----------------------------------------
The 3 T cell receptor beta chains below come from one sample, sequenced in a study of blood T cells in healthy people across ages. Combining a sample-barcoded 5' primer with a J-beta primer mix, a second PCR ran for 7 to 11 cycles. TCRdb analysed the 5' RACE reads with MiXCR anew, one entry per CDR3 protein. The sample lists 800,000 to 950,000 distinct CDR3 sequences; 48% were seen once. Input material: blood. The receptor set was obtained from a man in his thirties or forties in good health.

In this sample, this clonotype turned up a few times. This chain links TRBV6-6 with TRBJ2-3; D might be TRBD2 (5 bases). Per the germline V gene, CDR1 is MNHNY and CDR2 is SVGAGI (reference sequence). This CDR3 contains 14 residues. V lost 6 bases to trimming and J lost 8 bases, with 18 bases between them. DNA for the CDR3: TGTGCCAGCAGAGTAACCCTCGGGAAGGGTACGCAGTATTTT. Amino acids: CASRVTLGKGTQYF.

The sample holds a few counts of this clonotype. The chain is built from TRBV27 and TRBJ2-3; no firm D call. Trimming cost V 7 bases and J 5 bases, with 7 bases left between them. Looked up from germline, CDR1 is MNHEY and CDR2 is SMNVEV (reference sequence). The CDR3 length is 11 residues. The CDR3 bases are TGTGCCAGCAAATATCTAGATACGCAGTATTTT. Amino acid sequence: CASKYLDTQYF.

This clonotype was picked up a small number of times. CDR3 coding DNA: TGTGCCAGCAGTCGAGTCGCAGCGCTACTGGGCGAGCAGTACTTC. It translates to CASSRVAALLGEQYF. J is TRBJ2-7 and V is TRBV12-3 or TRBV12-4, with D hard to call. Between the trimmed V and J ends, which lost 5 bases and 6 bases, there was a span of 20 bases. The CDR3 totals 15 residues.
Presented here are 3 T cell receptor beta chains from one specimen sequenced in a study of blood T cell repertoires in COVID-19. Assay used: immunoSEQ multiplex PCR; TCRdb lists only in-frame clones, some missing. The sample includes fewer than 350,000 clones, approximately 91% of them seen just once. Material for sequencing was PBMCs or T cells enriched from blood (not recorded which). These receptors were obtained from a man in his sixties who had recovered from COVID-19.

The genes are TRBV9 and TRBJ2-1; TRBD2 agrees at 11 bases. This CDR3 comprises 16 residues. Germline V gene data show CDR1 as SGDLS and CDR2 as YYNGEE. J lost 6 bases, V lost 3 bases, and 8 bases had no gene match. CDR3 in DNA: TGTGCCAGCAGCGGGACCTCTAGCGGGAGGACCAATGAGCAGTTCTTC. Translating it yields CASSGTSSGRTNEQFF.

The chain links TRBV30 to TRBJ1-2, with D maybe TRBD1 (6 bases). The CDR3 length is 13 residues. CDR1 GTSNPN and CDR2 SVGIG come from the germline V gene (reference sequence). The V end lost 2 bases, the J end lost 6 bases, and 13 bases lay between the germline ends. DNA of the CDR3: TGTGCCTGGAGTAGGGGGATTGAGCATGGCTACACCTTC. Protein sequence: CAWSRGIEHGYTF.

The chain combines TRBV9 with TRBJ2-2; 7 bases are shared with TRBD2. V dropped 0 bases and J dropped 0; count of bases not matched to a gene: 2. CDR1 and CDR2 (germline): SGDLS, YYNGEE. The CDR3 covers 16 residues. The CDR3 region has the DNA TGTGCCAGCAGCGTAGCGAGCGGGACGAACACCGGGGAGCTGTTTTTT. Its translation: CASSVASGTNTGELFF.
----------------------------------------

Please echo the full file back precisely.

The 3 T cell receptor beta chains below come from one sample, sequenced in a study of blood T cells in healthy people across ages. Combining a sample-barcoded 5' primer with a J-beta primer mix, a second PCR ran for 7 to 11 cycles. TCRdb analysed the 5' RACE reads with MiXCR anew, one entry per CDR3 protein. The sample lists 800,000 to 950,000 distinct CDR3 sequences; 48% were seen once. Input material: blood. The receptor set was obtained from a man in his thirties or forties in good health.

In this sample, this clonotype turned up a few times. This chain links TRBV6-6 with TRBJ2-3; D might be TRBD2 (5 bases). Per the germline V gene, CDR1 is MNHNY and CDR2 is SVGAGI (reference sequence). This CDR3 contains 14 residues. V lost 6 bases to trimming and J lost 8 bases, with 18 bases between them. DNA for the CDR3: TGTGCCAGCAGAGTAACCCTCGGGAAGGGTACGCAGTATTTT. Amino acids: CASRVTLGKGTQYF.

The sample holds a few counts of this clonotype. The chain is built from TRBV27 and TRBJ2-3; no firm D call. Trimming cost V 7 bases and J 5 bases, with 7 bases left between them. Looked up from germline, CDR1 is MNHEY and CDR2 is SMNVEV (reference sequence). The CDR3 length is 11 residues. The CDR3 bases are TGTGCCAGCAAATATCTAGATACGCAGTATTTT. Amino acid sequence: CASKYLDTQYF.

This clonotype was picked up a small number of times. CDR3 coding DNA: TGTGCCAGCAGTCGAGTCGCAGCGCTACTGGGCGAGCAGTACTTC. It translates to CASSRVAALLGEQYF. J is TRBJ2-7 and V is TRBV12-3 or TRBV12-4, with D hard to call. Between the trimmed V and J ends, which lost 5 bases and 6 bases, there was a span of 20 bases. The CDR3 totals 15 residues.
Presented here are 3 T cell receptor beta chains from one specimen sequenced in a study of blood T cell repertoires in COVID-19. Assay used: immunoSEQ multiplex PCR; TCRdb lists only in-frame clones, some missing. The sample includes fewer than 350,000 clones, approximately 91% of them seen just once. Material for sequencing was PBMCs or T cells enriched from blood (not recorded which). These receptors were obtained from a man in his sixties who had recovered from COVID-19.

The genes are TRBV9 and TRBJ2-1; TRBD2 agrees at 11 bases. This CDR3 comprises 16 residues. Germline V gene data show CDR1 as SGDLS and CDR2 as YYNGEE. J lost 6 bases, V lost 3 bases, and 8 bases had no gene match. CDR3 in DNA: TGTGCCAGCAGCGGGACCTCTAGCGGGAGGACCAATGAGCAGTTCTTC. Translating it yields CASSGTSSGRTNEQFF.

The chain links TRBV30 to TRBJ1-2, with D maybe TRBD1 (6 bases). The CDR3 length is 13 residues. CDR1 GTSNPN and CDR2 SVGIG come from the germline V gene (reference sequence). The V end lost 2 bases, the J end lost 6 bases, and 13 bases lay between the germline ends. DNA of the CDR3: TGTGCCTGGAGTAGGGGGATTGAGCATGGCTACACCTTC. Protein sequence: CAWSRGIEHGYTF.

The chain combines TRBV9 with TRBJ2-2; 7 bases are shared with TRBD2. V dropped 0 bases and J dropped 0; count of bases not matched to a gene: 2. CDR1 and CDR2 (germline): SGDLS, YYNGEE. The CDR3 covers 16 residues. The CDR3 region has the DNA TGTGCCAGCAGCGTAGCGAGCGGGACGAACACCGGGGAGCTGTTTTTT. Its translation: CASSVASGTNTGELFF.